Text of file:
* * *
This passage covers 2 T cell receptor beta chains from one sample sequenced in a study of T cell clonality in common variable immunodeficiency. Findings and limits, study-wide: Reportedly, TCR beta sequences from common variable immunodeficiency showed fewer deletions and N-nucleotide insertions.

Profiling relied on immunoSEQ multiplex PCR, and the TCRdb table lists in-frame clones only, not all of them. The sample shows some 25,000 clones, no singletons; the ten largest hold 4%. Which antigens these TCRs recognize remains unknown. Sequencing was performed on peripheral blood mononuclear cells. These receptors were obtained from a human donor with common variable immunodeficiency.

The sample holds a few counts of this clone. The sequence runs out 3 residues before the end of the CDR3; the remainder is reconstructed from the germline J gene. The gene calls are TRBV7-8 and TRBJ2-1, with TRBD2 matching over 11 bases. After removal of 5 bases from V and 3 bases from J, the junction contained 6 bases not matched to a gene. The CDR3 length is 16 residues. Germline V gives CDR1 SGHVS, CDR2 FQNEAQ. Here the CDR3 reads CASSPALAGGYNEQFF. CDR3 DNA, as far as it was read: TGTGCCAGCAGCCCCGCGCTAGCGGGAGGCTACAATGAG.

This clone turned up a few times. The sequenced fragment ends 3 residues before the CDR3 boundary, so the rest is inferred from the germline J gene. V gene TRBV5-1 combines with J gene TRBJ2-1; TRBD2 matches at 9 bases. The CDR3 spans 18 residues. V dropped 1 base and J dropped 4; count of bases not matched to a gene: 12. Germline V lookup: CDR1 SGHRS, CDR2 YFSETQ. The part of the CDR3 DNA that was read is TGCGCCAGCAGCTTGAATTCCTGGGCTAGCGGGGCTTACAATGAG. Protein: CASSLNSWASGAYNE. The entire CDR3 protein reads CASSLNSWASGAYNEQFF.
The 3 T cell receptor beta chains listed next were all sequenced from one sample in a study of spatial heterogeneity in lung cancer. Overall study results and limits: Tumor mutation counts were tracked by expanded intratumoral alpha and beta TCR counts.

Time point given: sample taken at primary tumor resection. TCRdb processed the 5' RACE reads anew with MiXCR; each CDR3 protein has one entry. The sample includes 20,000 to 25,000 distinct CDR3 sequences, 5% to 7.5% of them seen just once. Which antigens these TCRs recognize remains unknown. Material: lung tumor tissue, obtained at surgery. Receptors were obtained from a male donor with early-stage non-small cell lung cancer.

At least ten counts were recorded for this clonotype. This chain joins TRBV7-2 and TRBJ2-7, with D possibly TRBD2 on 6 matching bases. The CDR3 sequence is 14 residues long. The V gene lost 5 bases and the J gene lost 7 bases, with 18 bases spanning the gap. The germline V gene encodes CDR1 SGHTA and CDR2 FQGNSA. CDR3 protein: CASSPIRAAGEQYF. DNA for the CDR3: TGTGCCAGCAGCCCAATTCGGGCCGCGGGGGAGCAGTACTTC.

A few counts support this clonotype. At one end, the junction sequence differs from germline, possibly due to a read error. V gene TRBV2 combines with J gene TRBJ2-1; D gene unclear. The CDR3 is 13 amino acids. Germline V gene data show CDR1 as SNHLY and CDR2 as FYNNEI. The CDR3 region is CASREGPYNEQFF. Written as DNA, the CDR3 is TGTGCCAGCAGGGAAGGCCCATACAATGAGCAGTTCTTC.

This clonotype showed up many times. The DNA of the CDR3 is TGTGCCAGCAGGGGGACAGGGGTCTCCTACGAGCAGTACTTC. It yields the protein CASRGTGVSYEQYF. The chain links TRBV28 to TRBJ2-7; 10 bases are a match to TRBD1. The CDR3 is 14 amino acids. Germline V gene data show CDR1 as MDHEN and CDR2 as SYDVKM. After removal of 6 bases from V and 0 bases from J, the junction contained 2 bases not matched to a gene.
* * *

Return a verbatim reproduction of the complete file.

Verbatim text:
This passage covers 2 T cell receptor beta chains from one sample sequenced in a study of T cell clonality in common variable immunodeficiency. Findings and limits, study-wide: Reportedly, TCR beta sequences from common variable immunodeficiency showed fewer deletions and N-nucleotide insertions.

Profiling relied on immunoSEQ multiplex PCR, and the TCRdb table lists in-frame clones only, not all of them. The sample shows some 25,000 clones, no singletons; the ten largest hold 4%. Which antigens these TCRs recognize remains unknown. Sequencing was performed on peripheral blood mononuclear cells. These receptors were obtained from a human donor with common variable immunodeficiency.

The sample holds a few counts of this clone. The sequence runs out 3 residues before the end of the CDR3; the remainder is reconstructed from the germline J gene. The gene calls are TRBV7-8 and TRBJ2-1, with TRBD2 matching over 11 bases. After removal of 5 bases from V and 3 bases from J, the junction contained 6 bases not matched to a gene. The CDR3 length is 16 residues. Germline V gives CDR1 SGHVS, CDR2 FQNEAQ. Here the CDR3 reads CASSPALAGGYNEQFF. CDR3 DNA, as far as it was read: TGTGCCAGCAGCCCCGCGCTAGCGGGAGGCTACAATGAG.

This clone turned up a few times. The sequenced fragment ends 3 residues before the CDR3 boundary, so the rest is inferred from the germline J gene. V gene TRBV5-1 combines with J gene TRBJ2-1; TRBD2 matches at 9 bases. The CDR3 spans 18 residues. V dropped 1 base and J dropped 4; count of bases not matched to a gene: 12. Germline V lookup: CDR1 SGHRS, CDR2 YFSETQ. The part of the CDR3 DNA that was read is TGCGCCAGCAGCTTGAATTCCTGGGCTAGCGGGGCTTACAATGAG. Protein: CASSLNSWASGAYNE. The entire CDR3 protein reads CASSLNSWASGAYNEQFF.
The 3 T cell receptor beta chains listed next were all sequenced from one sample in a study of spatial heterogeneity in lung cancer. Overall study results and limits: Tumor mutation counts were tracked by expanded intratumoral alpha and beta TCR counts.

Time point given: sample taken at primary tumor resection. TCRdb processed the 5' RACE reads anew with MiXCR; each CDR3 protein has one entry. The sample includes 20,000 to 25,000 distinct CDR3 sequences, 5% to 7.5% of them seen just once. Which antigens these TCRs recognize remains unknown. Material: lung tumor tissue, obtained at surgery. Receptors were obtained from a male donor with early-stage non-small cell lung cancer.

At least ten counts were recorded for this clonotype. This chain joins TRBV7-2 and TRBJ2-7, with D possibly TRBD2 on 6 matching bases. The CDR3 sequence is 14 residues long. The V gene lost 5 bases and the J gene lost 7 bases, with 18 bases spanning the gap. The germline V gene encodes CDR1 SGHTA and CDR2 FQGNSA. CDR3 protein: CASSPIRAAGEQYF. DNA for the CDR3: TGTGCCAGCAGCCCAATTCGGGCCGCGGGGGAGCAGTACTTC.

A few counts support this clonotype. At one end, the junction sequence differs from germline, possibly due to a read error. V gene TRBV2 combines with J gene TRBJ2-1; D gene unclear. The CDR3 is 13 amino acids. Germline V gene data show CDR1 as SNHLY and CDR2 as FYNNEI. The CDR3 region is CASREGPYNEQFF. Written as DNA, the CDR3 is TGTGCCAGCAGGGAAGGCCCATACAATGAGCAGTTCTTC.

This clonotype showed up many times. The DNA of the CDR3 is TGTGCCAGCAGGGGGACAGGGGTCTCCTACGAGCAGTACTTC. It yields the protein CASRGTGVSYEQYF. The chain links TRBV28 to TRBJ2-7; 10 bases are a match to TRBD1. The CDR3 is 14 amino acids. Germline V gene data show CDR1 as MDHEN and CDR2 as SYDVKM. After removal of 6 bases from V and 0 bases from J, the junction contained 2 bases not matched to a gene.